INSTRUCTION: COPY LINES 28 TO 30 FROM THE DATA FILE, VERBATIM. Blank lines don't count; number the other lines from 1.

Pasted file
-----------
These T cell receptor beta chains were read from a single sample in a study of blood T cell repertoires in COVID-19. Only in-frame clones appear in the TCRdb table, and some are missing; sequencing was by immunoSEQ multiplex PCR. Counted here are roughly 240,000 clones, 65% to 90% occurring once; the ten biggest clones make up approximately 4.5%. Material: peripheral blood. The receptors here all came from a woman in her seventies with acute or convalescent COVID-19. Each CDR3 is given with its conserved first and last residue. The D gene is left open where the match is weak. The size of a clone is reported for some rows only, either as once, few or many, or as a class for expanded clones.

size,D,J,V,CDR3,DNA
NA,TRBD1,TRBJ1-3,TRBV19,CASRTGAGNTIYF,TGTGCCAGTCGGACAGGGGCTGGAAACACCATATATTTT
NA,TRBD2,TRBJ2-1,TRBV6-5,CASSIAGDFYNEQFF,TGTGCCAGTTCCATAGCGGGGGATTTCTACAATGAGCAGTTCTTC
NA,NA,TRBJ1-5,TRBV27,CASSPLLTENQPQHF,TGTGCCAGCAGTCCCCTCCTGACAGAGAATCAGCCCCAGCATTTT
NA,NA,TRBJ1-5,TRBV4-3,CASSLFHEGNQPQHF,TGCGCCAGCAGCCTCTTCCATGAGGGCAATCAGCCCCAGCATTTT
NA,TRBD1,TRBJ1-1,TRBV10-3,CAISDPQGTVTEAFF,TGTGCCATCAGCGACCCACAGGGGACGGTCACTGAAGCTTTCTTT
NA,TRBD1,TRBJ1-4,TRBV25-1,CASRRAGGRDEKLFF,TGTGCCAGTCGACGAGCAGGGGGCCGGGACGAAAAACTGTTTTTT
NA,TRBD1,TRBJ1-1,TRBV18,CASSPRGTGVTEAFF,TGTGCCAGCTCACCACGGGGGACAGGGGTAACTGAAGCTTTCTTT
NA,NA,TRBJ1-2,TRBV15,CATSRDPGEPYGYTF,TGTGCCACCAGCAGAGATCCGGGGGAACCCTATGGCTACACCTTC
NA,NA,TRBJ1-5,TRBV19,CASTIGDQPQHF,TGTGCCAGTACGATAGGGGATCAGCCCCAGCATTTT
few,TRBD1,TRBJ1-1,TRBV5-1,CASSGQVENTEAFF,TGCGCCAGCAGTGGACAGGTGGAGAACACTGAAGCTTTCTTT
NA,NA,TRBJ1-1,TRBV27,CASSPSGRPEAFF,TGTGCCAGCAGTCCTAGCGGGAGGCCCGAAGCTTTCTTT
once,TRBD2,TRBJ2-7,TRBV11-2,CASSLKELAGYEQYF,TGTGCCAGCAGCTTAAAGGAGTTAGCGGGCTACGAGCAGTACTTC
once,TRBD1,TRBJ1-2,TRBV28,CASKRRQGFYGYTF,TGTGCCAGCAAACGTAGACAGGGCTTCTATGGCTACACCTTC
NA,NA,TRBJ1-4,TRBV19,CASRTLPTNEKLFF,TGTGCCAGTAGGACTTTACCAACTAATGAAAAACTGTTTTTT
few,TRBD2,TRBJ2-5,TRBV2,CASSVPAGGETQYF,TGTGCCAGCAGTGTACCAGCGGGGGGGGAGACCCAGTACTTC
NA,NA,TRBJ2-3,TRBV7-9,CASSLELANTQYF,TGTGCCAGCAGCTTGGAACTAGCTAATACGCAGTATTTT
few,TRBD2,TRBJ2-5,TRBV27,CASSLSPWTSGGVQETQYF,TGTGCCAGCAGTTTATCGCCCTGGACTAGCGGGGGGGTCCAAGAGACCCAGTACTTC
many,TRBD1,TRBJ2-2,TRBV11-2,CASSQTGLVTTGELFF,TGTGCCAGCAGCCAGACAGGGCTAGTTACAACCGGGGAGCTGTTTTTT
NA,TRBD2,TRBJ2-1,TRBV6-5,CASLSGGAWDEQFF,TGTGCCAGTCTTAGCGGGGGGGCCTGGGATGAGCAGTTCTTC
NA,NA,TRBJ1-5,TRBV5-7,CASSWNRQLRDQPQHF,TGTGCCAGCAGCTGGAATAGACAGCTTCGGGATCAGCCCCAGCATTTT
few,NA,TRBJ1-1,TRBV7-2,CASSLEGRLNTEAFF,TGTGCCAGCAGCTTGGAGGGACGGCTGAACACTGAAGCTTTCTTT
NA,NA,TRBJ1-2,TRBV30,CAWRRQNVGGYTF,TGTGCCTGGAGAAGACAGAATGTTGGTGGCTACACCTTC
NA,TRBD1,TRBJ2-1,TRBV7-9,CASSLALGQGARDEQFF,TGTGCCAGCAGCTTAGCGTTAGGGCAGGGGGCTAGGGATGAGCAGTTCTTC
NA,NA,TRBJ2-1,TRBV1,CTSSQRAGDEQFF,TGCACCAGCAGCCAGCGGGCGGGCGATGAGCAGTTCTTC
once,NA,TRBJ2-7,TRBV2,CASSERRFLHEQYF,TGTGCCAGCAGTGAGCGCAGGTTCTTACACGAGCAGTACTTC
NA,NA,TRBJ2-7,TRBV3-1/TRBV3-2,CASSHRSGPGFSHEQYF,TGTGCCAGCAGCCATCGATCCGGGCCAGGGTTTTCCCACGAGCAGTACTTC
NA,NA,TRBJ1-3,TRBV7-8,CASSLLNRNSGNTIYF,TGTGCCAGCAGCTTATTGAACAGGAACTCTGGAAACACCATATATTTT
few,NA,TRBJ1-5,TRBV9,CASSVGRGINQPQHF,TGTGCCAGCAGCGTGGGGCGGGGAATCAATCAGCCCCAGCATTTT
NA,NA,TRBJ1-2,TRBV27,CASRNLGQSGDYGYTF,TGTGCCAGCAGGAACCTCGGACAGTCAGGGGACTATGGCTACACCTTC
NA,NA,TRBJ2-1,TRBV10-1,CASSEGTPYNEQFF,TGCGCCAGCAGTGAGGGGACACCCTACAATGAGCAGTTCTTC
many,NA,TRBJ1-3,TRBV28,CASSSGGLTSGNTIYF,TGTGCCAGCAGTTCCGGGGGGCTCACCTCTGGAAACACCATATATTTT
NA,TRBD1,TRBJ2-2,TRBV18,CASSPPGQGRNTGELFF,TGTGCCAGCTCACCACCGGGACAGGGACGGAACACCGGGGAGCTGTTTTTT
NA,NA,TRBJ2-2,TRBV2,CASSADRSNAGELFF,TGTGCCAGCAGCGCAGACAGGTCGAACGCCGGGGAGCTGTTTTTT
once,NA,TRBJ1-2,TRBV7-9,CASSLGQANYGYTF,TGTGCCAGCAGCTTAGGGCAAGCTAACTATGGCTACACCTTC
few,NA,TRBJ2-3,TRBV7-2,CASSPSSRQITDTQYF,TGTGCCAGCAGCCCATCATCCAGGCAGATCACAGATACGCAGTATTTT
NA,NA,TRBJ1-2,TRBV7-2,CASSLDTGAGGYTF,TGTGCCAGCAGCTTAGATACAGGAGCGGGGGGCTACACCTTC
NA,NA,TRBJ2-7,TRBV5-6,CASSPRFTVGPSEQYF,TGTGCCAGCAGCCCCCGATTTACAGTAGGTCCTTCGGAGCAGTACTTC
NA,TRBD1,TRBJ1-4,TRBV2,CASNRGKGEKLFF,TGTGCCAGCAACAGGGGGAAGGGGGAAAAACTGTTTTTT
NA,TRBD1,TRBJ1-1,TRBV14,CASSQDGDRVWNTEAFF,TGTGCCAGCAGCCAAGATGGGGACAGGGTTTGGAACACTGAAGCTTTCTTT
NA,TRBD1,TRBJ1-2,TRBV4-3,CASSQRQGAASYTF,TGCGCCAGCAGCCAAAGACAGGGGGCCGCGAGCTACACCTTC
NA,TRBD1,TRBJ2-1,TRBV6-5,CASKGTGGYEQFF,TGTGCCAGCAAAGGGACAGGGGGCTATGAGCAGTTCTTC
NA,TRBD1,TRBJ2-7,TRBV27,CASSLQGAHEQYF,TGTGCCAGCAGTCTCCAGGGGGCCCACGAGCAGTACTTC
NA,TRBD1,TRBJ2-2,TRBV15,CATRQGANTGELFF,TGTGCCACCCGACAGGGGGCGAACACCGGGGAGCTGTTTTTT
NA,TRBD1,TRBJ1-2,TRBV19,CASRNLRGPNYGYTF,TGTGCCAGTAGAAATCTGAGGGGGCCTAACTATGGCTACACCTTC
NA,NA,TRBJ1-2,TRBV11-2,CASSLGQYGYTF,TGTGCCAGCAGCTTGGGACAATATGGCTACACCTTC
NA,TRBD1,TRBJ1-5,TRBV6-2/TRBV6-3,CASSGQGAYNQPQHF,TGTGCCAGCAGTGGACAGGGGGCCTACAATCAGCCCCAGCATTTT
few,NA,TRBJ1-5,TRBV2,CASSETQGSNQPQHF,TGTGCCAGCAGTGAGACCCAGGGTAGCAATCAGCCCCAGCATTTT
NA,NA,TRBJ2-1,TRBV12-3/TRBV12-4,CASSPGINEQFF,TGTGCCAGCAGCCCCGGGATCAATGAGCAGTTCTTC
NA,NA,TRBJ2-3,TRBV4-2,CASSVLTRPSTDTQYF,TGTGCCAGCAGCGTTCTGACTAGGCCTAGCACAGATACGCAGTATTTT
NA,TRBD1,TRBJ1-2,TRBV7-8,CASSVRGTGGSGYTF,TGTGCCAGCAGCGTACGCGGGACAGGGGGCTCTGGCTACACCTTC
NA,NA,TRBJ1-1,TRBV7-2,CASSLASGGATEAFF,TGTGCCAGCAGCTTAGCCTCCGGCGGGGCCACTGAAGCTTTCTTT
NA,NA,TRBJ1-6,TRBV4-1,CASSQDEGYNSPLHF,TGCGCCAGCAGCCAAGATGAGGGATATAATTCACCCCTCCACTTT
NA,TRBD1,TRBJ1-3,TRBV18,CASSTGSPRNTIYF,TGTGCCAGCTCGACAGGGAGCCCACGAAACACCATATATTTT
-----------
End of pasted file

NA,NA,TRBJ2-7,TRBV3-1/TRBV3-2,CASSHRSGPGFSHEQYF,TGTGCCAGCAGCCATCGATCCGGGCCAGGGTTTTCCCACGAGCAGTACTTC
NA,NA,TRBJ1-3,TRBV7-8,CASSLLNRNSGNTIYF,TGTGCCAGCAGCTTATTGAACAGGAACTCTGGAAACACCATATATTTT
few,NA,TRBJ1-5,TRBV9,CASSVGRGINQPQHF,TGTGCCAGCAGCGTGGGGCGGGGAATCAATCAGCCCCAGCATTTT